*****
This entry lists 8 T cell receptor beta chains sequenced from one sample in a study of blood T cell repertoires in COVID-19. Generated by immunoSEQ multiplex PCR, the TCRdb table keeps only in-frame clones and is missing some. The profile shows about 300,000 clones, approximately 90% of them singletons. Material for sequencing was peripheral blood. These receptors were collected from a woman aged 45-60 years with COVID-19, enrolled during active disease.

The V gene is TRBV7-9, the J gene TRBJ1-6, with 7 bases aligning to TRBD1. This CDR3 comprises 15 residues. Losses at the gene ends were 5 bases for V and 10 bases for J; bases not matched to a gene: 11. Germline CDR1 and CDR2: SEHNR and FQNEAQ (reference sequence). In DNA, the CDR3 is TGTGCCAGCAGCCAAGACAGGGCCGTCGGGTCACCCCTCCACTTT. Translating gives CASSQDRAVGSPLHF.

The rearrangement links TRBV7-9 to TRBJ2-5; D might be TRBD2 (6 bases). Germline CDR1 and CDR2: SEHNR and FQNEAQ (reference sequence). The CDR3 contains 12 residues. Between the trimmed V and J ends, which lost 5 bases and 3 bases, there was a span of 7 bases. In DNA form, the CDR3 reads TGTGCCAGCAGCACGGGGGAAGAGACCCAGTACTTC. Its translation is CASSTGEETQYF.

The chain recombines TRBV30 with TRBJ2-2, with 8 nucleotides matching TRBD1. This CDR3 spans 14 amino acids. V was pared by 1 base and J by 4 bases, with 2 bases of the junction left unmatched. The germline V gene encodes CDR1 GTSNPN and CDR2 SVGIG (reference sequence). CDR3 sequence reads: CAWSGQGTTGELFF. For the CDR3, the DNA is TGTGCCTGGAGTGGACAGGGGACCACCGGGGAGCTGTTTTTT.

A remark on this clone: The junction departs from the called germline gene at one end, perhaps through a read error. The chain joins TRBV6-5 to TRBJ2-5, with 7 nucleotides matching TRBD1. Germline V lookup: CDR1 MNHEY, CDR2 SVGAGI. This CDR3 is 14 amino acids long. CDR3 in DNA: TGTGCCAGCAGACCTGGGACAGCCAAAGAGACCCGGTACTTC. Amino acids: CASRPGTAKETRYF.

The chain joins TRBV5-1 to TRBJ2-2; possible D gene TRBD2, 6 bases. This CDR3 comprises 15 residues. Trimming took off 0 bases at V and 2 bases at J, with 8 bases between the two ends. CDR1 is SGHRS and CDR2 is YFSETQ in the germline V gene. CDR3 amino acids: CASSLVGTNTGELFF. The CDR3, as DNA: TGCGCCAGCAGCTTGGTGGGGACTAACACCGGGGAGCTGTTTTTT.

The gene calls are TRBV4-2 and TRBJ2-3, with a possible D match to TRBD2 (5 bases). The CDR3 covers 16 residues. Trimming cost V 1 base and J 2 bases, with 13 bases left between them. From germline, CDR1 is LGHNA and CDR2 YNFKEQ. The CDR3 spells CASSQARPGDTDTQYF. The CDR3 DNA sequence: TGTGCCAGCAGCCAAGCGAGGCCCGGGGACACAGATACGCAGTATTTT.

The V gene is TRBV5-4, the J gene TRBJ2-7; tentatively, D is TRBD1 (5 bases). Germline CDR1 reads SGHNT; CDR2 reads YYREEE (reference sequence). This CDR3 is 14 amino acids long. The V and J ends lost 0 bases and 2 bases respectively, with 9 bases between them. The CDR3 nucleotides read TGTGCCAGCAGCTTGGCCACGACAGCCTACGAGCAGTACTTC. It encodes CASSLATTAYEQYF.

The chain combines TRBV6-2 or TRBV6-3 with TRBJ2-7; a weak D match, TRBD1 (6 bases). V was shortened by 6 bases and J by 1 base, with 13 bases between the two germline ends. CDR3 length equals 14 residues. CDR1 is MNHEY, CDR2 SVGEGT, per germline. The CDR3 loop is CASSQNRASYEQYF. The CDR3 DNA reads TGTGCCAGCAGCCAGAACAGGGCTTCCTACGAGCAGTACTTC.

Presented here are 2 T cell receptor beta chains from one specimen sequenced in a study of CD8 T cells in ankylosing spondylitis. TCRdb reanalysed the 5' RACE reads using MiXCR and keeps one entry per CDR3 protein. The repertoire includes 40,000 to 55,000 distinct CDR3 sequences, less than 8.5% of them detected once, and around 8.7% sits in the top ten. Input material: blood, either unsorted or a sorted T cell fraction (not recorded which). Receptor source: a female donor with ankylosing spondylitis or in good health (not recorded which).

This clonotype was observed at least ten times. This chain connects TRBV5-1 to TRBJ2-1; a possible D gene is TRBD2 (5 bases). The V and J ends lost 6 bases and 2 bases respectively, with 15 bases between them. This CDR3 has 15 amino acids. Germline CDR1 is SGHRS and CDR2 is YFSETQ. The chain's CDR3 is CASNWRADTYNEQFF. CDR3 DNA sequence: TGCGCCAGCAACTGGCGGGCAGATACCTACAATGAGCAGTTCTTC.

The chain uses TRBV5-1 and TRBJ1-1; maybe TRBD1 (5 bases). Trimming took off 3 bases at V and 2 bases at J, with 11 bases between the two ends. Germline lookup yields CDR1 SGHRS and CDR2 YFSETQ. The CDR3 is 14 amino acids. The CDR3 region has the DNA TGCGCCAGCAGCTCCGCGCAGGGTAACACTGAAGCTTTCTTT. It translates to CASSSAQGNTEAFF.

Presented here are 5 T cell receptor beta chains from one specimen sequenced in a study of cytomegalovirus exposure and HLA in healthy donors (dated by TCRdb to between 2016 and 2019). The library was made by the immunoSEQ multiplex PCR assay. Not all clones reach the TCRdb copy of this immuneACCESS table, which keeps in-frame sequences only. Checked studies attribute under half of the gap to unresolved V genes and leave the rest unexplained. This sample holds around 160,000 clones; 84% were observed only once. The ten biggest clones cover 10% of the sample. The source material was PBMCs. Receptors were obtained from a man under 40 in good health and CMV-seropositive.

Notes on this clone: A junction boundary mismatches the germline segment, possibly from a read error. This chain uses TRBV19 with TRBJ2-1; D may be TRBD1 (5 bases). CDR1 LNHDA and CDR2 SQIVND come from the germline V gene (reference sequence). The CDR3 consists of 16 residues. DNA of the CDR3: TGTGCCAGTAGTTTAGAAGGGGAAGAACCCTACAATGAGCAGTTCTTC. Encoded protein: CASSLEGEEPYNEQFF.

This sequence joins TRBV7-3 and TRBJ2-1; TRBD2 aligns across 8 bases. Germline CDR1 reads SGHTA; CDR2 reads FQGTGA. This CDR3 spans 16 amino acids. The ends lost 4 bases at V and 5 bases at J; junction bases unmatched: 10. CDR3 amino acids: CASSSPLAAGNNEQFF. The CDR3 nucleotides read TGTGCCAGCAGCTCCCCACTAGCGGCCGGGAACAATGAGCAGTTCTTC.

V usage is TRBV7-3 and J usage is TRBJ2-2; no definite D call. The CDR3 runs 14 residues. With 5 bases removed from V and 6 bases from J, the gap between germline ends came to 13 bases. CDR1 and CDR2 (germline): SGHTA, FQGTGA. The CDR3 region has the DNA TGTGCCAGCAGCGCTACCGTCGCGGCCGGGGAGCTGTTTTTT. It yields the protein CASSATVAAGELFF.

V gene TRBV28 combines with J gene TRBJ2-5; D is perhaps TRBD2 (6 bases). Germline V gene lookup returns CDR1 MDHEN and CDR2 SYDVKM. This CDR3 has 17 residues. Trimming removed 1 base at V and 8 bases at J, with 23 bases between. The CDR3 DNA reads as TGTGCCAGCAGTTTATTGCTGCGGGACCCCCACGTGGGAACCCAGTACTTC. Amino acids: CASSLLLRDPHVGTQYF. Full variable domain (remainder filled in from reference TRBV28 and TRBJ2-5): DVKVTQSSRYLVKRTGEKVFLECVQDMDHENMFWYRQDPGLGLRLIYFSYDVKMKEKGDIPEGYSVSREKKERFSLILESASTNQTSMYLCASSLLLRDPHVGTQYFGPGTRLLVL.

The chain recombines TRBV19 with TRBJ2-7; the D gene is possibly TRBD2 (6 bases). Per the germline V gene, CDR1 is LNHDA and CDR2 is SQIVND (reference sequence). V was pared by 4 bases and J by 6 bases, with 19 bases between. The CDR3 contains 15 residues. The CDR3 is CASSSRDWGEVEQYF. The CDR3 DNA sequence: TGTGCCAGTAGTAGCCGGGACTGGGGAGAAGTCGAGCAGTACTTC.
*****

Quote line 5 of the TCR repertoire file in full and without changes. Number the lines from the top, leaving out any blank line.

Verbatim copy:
A remark on this clone: The junction departs from the called germline gene at one end, perhaps through a read error. The chain joins TRBV6-5 to TRBJ2-5, with 7 nucleotides matching TRBD1. Germline V lookup: CDR1 MNHEY, CDR2 SVGAGI. This CDR3 is 14 amino acids long. CDR3 in DNA: TGTGCCAGCAGACCTGGGACAGCCAAAGAGACCCGGTACTTC. Amino acids: CASRPGTAKETRYF.